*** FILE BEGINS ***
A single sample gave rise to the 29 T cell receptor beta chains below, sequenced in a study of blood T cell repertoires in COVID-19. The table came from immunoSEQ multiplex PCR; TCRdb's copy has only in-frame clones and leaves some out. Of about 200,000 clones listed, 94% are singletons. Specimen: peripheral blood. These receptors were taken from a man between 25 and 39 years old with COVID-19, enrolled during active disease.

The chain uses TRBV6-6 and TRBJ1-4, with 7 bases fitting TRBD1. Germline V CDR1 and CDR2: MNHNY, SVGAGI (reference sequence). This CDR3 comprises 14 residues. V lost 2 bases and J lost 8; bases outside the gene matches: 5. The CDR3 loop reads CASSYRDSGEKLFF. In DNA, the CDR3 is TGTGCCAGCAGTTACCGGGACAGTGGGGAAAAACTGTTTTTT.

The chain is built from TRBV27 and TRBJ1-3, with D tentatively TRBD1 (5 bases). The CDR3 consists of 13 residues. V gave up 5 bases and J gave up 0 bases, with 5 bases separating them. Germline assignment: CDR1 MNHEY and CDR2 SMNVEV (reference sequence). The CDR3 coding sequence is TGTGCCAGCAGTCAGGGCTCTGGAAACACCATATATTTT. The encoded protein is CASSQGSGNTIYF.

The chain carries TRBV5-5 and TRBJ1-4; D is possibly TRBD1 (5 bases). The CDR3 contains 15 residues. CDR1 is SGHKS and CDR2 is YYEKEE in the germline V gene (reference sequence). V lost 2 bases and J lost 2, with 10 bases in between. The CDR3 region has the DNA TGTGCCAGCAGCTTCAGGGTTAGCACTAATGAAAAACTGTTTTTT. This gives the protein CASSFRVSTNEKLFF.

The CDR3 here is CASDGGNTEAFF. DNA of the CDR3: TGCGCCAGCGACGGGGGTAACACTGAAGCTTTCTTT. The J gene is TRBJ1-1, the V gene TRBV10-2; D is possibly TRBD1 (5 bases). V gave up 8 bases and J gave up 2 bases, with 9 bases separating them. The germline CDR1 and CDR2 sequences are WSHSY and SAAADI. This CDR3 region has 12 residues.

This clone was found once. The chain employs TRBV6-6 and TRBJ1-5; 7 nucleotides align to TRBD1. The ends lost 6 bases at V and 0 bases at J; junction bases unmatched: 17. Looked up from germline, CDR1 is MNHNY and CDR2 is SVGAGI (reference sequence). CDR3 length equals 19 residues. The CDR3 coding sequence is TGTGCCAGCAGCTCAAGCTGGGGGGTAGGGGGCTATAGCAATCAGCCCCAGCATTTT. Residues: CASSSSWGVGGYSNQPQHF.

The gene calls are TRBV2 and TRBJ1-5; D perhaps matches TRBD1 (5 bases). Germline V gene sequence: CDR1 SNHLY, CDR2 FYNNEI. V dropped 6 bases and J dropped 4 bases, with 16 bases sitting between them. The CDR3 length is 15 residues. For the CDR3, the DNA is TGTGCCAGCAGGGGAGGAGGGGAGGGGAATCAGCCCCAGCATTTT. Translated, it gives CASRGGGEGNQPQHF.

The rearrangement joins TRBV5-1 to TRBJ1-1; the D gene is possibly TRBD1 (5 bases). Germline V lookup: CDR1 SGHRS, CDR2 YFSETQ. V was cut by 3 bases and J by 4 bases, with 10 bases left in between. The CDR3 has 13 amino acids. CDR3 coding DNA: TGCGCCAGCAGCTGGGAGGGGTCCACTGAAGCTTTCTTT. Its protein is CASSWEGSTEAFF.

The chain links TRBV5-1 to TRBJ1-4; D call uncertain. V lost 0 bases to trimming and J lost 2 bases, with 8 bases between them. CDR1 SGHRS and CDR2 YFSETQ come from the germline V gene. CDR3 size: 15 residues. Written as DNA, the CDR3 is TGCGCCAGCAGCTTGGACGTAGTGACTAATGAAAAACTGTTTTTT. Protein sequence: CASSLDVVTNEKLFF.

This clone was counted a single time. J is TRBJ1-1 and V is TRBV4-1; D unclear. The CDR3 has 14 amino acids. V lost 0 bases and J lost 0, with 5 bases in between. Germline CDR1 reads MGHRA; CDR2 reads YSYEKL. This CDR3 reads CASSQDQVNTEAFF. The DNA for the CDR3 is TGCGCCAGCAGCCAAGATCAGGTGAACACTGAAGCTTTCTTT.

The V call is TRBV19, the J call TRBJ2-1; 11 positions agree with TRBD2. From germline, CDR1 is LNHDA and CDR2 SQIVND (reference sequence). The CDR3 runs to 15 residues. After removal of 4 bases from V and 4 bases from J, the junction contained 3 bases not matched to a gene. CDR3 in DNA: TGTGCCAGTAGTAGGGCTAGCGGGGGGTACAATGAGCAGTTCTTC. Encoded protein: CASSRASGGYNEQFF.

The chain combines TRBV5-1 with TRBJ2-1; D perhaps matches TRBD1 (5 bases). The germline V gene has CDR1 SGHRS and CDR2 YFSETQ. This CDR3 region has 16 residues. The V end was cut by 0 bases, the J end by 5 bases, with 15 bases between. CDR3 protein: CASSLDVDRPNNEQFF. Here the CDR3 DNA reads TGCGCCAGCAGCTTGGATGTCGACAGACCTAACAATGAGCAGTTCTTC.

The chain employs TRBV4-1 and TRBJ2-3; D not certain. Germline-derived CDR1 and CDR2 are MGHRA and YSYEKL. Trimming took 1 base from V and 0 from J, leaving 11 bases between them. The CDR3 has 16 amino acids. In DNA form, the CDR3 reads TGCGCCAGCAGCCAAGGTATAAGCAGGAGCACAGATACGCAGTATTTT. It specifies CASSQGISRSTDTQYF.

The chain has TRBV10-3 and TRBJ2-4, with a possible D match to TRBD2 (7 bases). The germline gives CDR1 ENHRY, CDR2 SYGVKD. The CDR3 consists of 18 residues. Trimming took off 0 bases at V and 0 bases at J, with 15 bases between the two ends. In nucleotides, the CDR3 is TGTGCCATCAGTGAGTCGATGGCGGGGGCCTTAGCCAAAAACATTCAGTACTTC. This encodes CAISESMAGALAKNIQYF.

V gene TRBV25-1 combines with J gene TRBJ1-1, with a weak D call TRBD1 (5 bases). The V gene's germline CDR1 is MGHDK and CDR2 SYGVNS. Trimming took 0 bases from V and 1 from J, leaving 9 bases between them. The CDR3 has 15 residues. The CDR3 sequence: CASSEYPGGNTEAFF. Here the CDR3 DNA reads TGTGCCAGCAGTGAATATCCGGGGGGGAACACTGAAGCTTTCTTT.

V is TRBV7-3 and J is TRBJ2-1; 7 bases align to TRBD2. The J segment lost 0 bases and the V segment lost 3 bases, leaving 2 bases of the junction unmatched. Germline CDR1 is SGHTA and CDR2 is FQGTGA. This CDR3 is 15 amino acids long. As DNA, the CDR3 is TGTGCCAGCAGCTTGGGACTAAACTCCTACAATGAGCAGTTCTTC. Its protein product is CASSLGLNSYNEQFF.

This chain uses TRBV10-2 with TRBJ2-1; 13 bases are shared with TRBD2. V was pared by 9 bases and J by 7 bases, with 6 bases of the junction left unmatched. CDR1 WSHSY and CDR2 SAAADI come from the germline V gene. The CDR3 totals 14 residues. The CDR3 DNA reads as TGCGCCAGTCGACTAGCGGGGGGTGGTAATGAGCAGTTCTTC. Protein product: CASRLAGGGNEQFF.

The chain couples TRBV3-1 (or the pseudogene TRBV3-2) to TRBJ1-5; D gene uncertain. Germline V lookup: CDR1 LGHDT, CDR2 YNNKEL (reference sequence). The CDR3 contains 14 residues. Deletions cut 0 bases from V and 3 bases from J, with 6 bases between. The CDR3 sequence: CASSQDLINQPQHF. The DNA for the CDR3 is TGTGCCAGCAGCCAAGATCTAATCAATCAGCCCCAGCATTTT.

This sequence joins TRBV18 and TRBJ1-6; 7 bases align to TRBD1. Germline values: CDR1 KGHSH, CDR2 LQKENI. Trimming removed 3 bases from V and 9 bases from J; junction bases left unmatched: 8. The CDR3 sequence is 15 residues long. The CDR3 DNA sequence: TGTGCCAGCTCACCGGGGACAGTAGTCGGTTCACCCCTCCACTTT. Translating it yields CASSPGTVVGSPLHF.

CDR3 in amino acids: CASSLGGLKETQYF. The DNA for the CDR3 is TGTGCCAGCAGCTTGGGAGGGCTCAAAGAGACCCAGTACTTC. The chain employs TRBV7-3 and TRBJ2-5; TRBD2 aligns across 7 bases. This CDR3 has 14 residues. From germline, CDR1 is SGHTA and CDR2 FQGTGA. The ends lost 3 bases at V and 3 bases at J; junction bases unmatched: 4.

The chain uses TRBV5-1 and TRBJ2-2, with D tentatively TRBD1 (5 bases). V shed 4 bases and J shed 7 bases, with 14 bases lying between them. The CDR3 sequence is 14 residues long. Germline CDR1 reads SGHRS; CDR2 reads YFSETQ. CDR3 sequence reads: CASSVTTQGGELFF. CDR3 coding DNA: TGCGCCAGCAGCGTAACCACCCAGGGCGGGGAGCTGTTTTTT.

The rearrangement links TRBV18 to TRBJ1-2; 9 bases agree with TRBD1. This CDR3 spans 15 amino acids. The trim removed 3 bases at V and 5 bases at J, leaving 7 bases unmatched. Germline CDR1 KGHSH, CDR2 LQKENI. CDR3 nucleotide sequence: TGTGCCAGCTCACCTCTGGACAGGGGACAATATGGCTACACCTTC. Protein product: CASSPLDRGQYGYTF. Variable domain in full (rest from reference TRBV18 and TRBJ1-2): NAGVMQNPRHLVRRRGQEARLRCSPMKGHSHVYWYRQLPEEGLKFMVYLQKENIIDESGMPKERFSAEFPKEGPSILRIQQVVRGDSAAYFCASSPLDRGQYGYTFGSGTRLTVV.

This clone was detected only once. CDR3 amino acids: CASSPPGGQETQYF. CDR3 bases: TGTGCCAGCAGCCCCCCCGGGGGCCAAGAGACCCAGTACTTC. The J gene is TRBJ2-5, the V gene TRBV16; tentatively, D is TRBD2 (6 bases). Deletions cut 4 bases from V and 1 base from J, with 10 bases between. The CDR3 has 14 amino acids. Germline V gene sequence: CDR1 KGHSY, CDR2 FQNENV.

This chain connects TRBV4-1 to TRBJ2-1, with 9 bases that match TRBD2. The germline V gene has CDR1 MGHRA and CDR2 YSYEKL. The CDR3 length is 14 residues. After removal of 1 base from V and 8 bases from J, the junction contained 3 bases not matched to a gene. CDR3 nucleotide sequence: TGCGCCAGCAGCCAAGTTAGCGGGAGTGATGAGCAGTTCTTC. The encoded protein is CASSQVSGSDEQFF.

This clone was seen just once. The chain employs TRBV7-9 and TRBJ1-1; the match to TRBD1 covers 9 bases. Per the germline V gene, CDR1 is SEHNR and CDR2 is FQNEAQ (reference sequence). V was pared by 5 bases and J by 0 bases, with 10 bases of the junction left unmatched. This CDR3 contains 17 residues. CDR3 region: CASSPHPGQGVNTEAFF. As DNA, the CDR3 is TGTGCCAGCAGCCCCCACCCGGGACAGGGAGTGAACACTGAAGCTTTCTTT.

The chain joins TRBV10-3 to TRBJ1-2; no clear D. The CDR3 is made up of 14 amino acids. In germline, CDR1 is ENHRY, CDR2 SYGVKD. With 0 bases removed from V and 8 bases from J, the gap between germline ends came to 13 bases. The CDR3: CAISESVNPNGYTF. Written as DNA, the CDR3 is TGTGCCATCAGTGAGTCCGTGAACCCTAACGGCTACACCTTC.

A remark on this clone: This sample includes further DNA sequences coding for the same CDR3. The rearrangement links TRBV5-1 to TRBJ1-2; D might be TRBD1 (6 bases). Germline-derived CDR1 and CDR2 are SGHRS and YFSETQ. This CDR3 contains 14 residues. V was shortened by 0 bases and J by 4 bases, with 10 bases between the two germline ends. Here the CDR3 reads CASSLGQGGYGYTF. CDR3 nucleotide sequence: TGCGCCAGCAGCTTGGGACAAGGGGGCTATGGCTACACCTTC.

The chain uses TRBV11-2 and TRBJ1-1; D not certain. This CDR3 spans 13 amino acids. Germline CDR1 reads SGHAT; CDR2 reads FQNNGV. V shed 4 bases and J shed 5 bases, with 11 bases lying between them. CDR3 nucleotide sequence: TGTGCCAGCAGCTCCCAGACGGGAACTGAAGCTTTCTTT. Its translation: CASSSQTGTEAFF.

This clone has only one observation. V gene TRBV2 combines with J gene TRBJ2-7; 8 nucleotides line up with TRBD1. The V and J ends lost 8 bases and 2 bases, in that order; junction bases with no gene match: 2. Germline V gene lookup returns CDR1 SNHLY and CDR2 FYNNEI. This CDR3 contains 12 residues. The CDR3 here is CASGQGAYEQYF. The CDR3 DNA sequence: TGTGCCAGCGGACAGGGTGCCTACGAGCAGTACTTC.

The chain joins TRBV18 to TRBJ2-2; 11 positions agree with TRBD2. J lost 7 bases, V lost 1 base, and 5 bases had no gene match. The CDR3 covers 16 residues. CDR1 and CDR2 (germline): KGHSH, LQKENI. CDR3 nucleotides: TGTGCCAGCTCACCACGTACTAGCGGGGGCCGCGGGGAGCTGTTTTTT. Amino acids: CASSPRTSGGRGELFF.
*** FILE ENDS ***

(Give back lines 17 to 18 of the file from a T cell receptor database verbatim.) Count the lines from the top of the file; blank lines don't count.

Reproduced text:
This chain uses TRBV10-2 with TRBJ2-1; 13 bases are shared with TRBD2. V was pared by 9 bases and J by 7 bases, with 6 bases of the junction left unmatched. CDR1 WSHSY and CDR2 SAAADI come from the germline V gene. The CDR3 totals 14 residues. The CDR3 DNA reads as TGCGCCAGTCGACTAGCGGGGGGTGGTAATGAGCAGTTCTTC. Protein product: CASRLAGGGNEQFF.

The chain couples TRBV3-1 (or the pseudogene TRBV3-2) to TRBJ1-5; D gene uncertain. Germline V lookup: CDR1 LGHDT, CDR2 YNNKEL (reference sequence). The CDR3 contains 14 residues. Deletions cut 0 bases from V and 3 bases from J, with 6 bases between. The CDR3 sequence: CASSQDLINQPQHF. The DNA for the CDR3 is TGTGCCAGCAGCCAAGATCTAATCAATCAGCCCCAGCATTTT.